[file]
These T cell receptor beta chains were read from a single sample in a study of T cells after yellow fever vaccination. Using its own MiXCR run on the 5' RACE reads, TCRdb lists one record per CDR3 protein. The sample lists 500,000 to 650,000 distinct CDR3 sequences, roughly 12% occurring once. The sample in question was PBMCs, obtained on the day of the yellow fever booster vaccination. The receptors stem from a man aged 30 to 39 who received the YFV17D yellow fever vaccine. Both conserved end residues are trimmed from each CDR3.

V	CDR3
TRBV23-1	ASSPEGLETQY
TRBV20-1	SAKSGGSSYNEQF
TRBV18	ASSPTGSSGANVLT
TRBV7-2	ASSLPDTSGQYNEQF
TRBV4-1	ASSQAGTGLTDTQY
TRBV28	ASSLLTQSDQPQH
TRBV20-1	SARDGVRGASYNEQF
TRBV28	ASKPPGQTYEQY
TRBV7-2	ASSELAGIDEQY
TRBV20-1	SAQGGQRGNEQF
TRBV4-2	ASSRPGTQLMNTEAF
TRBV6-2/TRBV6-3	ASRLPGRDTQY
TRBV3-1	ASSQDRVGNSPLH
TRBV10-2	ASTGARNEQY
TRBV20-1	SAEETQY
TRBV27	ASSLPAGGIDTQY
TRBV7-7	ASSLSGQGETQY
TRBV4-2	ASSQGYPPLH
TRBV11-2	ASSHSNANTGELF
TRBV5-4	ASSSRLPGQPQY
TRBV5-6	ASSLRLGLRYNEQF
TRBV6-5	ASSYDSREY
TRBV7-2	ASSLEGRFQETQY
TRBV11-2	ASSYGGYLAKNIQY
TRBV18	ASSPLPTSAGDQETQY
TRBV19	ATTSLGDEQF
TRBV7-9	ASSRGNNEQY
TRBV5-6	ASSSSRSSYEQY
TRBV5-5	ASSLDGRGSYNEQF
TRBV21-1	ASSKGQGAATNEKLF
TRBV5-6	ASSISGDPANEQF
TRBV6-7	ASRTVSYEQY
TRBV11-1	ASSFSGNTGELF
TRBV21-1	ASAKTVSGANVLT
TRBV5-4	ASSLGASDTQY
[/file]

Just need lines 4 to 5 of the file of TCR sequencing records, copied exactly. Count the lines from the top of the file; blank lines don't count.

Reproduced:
TRBV20-1	SAKSGGSSYNEQF
TRBV18	ASSPTGSSGANVLT